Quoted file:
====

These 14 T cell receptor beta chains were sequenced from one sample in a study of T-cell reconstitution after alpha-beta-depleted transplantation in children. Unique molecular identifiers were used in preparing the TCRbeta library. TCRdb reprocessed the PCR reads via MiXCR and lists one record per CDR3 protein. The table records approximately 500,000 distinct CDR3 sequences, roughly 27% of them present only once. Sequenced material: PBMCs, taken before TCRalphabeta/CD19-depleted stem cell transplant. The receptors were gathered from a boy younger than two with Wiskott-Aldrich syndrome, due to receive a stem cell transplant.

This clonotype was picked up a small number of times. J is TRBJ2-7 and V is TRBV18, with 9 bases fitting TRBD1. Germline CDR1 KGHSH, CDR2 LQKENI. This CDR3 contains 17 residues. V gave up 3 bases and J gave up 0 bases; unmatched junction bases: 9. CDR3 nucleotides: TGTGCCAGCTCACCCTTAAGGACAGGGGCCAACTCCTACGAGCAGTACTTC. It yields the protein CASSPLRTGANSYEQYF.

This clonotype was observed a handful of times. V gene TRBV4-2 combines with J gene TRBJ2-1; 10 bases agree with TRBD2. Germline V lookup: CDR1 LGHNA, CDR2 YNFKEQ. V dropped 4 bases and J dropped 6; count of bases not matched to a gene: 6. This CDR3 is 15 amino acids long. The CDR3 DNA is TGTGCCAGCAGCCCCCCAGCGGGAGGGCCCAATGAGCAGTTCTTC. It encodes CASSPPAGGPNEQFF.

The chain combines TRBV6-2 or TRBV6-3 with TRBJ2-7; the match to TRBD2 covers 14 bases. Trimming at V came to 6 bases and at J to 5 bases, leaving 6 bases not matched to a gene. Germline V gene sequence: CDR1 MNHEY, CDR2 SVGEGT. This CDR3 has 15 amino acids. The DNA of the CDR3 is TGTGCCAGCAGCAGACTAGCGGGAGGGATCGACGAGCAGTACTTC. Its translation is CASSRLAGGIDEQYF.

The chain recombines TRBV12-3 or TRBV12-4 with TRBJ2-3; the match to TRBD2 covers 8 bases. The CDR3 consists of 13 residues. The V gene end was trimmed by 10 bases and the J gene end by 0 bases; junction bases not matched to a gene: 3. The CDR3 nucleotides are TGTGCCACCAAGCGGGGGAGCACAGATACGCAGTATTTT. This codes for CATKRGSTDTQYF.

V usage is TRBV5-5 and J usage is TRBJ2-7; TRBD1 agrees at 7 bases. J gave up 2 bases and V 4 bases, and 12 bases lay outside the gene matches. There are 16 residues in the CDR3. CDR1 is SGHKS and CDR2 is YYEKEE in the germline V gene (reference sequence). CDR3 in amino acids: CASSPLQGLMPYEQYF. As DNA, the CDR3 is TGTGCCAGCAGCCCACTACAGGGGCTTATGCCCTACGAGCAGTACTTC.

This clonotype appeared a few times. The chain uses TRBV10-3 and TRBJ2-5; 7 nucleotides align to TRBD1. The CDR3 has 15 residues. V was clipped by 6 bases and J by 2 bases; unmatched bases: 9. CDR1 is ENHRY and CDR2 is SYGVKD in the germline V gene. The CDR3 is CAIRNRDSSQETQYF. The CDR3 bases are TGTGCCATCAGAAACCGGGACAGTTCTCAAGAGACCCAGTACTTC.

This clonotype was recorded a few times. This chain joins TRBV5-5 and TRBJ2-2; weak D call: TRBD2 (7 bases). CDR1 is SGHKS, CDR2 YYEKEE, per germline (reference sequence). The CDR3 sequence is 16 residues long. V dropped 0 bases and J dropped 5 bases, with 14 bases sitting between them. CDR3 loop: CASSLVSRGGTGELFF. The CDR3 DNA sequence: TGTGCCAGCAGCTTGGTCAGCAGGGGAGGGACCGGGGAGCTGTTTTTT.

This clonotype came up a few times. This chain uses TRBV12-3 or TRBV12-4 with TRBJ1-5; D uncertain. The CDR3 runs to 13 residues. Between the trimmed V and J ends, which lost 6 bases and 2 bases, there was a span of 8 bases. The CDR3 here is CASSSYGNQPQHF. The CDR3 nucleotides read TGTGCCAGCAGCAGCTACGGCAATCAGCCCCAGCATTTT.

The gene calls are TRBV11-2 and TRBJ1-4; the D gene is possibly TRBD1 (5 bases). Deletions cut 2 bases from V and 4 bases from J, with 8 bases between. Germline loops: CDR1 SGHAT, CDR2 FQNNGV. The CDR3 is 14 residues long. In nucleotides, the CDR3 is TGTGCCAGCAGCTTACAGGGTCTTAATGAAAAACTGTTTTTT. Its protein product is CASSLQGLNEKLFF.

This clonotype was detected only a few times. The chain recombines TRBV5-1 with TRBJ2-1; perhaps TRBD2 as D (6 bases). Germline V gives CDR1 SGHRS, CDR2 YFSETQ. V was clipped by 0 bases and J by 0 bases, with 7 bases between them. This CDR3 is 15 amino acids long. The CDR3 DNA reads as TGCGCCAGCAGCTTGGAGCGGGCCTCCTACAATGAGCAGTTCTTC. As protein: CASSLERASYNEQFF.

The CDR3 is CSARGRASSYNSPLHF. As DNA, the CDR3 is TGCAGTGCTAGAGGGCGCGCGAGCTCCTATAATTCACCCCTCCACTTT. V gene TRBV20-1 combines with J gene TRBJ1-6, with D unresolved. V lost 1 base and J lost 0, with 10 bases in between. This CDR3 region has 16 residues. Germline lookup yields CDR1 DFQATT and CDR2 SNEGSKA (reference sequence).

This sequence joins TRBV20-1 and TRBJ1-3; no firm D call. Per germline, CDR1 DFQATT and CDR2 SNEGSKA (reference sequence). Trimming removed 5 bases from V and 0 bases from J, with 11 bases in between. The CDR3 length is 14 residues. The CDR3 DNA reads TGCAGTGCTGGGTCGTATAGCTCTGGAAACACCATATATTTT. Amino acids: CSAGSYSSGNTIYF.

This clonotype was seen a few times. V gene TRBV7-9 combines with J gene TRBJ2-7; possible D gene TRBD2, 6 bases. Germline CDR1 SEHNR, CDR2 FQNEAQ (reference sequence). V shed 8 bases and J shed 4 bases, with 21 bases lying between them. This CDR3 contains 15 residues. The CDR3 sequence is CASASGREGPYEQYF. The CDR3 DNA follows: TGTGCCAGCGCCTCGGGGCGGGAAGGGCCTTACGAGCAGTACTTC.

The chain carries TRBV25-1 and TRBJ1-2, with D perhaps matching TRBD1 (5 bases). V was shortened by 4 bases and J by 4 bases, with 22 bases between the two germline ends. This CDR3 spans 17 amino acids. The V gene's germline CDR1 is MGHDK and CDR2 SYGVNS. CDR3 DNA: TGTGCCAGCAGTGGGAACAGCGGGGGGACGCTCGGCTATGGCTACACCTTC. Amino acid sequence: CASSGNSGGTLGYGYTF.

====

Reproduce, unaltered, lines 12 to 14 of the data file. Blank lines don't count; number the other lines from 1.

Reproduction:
The CDR3 is CSARGRASSYNSPLHF. As DNA, the CDR3 is TGCAGTGCTAGAGGGCGCGCGAGCTCCTATAATTCACCCCTCCACTTT. V gene TRBV20-1 combines with J gene TRBJ1-6, with D unresolved. V lost 1 base and J lost 0, with 10 bases in between. This CDR3 region has 16 residues. Germline lookup yields CDR1 DFQATT and CDR2 SNEGSKA (reference sequence).

This sequence joins TRBV20-1 and TRBJ1-3; no firm D call. Per germline, CDR1 DFQATT and CDR2 SNEGSKA (reference sequence). Trimming removed 5 bases from V and 0 bases from J, with 11 bases in between. The CDR3 length is 14 residues. The CDR3 DNA reads TGCAGTGCTGGGTCGTATAGCTCTGGAAACACCATATATTTT. Amino acids: CSAGSYSSGNTIYF.

This clonotype was seen a few times. V gene TRBV7-9 combines with J gene TRBJ2-7; possible D gene TRBD2, 6 bases. Germline CDR1 SEHNR, CDR2 FQNEAQ (reference sequence). V shed 8 bases and J shed 4 bases, with 21 bases lying between them. This CDR3 contains 15 residues. The CDR3 sequence is CASASGREGPYEQYF. The CDR3 DNA follows: TGTGCCAGCGCCTCGGGGCGGGAAGGGCCTTACGAGCAGTACTTC.